In this paper, we extend the analysis of the consequences of litigant selection on the structure of judicial hierarchies to environments in which litigants may have asymmetric information about the merits of the case.. In a prior paper, we constructed a simple model in which, after trial, litigants were fully informed about the merits of the case; we showed that under reasonable circumstances, the optimal judicial hierarchy had three tiers: a trial court, an intermediate appellate court and a supreme court. In this essay we weaken the assumption that the trial reveals to both litigants the appropriate decision in the case even when the court remains ignorant. A three-tiered hierarchy will now reduce errors to zero only under more restrictive conditions. More specifically, we identify three classes of equilibria in a three-tiered hierarchy in which the error rate is zero. The logic of these equilibria differs from the logic of the complete revelation equilibrium. . Here, in order to achieve equilibrium, at least one of the inferior courts must not decide cases on the basis of its prior beliefs. Rather, in the absence of an informative signal, an inferior court should decide against the informed litigant in order to exploit that litigant’s knowledge. The optimal decisional rule with potentially uninformed litigants thus differs from that when, after trial, both litigants are fully informed.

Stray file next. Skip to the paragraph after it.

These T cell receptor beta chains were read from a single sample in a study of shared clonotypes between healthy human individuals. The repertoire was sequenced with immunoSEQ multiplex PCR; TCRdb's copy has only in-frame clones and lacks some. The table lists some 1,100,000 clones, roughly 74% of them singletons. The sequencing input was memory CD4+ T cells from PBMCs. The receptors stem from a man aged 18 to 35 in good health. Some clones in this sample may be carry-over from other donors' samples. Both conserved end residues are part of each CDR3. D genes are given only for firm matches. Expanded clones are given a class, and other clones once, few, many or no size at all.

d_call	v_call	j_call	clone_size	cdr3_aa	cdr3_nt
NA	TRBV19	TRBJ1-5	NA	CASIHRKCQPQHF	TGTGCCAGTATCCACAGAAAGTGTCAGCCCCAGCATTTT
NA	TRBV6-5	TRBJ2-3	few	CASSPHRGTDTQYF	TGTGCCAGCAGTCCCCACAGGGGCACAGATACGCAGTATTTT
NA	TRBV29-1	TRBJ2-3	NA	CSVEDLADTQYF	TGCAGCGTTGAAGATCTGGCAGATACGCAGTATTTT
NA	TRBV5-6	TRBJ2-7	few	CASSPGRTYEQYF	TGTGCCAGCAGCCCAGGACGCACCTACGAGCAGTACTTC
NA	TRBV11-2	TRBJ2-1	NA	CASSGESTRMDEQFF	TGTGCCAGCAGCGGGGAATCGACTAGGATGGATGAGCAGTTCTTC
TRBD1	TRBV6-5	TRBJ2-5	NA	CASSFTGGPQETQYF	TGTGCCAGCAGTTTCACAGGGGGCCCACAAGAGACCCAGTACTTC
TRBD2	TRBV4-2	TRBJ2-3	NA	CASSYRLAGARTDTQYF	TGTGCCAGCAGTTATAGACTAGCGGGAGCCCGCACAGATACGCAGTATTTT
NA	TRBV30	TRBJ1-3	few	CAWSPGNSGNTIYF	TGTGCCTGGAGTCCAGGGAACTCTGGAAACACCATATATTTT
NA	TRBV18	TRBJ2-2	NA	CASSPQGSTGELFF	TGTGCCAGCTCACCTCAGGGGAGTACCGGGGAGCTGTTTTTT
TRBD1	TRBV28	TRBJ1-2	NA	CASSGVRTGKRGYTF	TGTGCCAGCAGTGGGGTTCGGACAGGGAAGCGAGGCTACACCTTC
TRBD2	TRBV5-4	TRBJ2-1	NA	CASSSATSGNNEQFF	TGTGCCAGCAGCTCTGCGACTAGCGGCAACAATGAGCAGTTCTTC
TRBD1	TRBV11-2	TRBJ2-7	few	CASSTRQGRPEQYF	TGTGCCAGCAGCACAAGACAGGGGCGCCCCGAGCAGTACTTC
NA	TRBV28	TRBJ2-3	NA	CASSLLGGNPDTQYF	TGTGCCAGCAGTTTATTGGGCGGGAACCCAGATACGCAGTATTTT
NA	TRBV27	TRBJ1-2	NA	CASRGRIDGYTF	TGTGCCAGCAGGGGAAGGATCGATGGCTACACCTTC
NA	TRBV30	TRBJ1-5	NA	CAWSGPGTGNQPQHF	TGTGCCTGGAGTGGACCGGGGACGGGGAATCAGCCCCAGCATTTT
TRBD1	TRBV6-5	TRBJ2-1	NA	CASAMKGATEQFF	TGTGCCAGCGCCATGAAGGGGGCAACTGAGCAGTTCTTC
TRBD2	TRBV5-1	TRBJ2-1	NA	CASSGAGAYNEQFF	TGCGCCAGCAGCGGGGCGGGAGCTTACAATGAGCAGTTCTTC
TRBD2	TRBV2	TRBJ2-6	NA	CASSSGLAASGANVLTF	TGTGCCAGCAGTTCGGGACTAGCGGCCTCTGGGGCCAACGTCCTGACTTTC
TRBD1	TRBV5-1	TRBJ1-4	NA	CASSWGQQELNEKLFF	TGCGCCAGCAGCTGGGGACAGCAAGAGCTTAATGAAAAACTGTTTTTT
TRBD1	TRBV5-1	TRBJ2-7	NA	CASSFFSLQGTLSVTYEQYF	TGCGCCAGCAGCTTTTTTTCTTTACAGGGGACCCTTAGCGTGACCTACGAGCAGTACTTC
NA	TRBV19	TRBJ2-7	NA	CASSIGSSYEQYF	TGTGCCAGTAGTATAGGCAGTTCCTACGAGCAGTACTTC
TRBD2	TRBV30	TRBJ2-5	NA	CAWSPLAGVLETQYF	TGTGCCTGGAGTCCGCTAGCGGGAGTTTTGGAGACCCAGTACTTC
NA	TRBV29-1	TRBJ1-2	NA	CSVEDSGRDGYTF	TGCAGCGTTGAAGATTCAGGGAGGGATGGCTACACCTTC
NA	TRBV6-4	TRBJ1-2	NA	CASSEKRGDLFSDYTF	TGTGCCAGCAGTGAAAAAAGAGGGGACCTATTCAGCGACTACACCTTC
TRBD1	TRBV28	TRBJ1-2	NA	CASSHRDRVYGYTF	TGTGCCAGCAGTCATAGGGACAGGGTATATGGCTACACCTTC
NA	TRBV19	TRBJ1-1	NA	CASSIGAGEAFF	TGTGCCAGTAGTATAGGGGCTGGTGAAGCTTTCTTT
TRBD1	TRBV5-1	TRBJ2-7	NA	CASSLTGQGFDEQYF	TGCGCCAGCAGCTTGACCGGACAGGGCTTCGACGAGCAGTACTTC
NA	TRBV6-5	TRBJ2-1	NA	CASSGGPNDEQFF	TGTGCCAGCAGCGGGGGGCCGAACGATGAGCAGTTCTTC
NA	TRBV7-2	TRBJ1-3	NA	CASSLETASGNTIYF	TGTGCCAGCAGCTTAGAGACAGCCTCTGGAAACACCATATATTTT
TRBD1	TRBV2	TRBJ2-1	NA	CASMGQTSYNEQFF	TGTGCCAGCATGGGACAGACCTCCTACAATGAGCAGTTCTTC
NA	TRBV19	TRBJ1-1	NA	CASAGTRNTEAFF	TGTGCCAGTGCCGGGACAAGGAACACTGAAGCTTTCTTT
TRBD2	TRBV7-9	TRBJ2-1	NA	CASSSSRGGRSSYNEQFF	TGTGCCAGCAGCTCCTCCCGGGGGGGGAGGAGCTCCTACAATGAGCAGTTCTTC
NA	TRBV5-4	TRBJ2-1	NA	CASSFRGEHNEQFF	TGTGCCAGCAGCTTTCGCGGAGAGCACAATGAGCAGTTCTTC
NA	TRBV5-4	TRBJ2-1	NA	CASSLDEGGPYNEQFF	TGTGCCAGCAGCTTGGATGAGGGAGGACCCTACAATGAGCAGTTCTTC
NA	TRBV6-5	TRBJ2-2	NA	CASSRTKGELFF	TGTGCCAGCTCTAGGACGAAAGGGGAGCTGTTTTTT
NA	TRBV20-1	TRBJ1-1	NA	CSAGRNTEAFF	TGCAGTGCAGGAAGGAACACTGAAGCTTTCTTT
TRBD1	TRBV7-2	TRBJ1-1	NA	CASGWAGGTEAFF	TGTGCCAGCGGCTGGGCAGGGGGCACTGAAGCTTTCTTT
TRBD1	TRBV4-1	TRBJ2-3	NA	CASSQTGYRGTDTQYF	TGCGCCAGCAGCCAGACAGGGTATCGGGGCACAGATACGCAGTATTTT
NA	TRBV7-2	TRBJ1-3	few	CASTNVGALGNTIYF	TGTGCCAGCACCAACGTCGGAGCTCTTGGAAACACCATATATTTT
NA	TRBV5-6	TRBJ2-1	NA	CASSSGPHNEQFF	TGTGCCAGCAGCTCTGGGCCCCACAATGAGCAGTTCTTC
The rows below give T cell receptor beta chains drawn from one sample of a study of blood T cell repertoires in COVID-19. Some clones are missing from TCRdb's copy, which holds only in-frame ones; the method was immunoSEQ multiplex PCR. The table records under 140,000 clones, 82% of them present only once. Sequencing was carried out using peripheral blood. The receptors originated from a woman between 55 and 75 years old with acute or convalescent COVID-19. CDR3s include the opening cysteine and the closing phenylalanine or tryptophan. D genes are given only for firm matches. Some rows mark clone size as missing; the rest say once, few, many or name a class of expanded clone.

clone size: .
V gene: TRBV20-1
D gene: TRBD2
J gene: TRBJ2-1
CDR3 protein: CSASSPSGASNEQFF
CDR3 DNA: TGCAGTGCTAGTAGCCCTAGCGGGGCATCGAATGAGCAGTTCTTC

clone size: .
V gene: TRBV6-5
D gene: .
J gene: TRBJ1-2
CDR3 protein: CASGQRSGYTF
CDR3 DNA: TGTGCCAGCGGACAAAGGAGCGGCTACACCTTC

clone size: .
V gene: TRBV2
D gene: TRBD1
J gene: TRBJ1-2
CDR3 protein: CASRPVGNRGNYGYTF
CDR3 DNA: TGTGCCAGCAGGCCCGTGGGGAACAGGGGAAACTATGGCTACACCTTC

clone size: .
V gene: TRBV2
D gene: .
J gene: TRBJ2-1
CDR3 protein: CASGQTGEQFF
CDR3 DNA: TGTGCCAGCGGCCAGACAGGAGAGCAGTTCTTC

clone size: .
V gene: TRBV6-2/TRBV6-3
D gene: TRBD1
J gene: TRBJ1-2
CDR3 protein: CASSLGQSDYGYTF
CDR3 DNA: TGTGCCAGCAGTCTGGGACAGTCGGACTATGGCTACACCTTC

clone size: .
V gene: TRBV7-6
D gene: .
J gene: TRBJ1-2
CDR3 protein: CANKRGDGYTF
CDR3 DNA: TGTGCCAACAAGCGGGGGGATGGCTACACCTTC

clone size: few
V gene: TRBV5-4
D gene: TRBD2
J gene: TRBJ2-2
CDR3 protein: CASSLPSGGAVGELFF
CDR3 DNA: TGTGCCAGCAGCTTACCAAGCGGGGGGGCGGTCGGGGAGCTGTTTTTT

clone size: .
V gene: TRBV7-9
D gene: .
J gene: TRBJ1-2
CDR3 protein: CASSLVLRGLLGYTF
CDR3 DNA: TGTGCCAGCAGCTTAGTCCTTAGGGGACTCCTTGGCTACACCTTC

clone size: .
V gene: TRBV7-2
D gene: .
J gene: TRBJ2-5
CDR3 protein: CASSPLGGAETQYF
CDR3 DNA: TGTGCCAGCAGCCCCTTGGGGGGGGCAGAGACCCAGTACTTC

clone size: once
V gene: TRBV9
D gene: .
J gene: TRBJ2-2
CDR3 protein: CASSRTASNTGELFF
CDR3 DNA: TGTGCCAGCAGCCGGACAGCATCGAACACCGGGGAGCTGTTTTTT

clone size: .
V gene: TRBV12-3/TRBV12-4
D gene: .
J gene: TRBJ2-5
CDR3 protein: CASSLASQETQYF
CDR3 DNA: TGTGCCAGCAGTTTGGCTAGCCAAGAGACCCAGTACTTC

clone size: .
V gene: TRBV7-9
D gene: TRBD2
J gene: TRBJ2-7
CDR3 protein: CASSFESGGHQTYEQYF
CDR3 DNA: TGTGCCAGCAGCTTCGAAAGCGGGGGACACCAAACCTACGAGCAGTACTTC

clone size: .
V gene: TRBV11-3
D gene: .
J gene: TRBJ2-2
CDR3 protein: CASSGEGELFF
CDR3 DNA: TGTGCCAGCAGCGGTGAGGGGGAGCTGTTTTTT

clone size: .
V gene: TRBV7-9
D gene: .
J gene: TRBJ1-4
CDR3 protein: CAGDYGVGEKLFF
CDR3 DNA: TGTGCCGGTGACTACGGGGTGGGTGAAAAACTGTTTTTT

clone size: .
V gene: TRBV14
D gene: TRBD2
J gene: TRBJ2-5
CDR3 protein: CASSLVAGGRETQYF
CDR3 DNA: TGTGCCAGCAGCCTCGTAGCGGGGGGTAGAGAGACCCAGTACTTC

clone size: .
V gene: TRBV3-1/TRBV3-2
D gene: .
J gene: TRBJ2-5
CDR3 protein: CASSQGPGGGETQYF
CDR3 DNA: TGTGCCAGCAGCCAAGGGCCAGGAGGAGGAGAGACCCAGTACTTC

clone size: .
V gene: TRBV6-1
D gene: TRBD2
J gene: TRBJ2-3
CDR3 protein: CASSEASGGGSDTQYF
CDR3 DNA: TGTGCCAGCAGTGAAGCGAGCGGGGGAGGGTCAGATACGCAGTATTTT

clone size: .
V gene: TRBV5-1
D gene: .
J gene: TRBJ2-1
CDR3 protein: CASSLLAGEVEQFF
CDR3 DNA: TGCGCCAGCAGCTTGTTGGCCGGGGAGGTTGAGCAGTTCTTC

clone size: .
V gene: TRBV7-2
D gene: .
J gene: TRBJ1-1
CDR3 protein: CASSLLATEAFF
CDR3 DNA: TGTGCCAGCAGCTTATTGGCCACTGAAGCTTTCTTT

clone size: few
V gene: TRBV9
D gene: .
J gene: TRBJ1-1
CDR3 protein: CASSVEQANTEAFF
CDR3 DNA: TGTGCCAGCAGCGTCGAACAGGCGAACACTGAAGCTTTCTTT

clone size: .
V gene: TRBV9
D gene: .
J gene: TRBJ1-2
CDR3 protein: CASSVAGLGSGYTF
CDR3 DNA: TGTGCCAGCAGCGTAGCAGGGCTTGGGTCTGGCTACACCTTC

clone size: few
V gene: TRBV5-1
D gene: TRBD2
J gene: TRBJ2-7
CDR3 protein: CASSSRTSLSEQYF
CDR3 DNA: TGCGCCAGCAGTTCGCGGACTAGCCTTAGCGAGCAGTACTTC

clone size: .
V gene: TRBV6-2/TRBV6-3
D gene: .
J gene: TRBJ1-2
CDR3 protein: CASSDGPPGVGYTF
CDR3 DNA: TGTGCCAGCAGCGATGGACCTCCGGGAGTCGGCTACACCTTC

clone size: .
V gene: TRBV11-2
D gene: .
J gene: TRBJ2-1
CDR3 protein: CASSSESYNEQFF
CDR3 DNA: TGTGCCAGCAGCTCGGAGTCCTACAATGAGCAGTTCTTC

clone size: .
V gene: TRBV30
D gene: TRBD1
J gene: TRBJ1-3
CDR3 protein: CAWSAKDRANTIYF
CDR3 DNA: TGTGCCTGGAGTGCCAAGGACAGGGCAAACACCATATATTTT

Date of Authorship for this Version
law and economics
Kornhauser, Lewis A. and Cameron, Charles M., "Decision Rules in a Judicial Hierarchy" (2004). New York University Law and Economics Working Papers. Paper 5.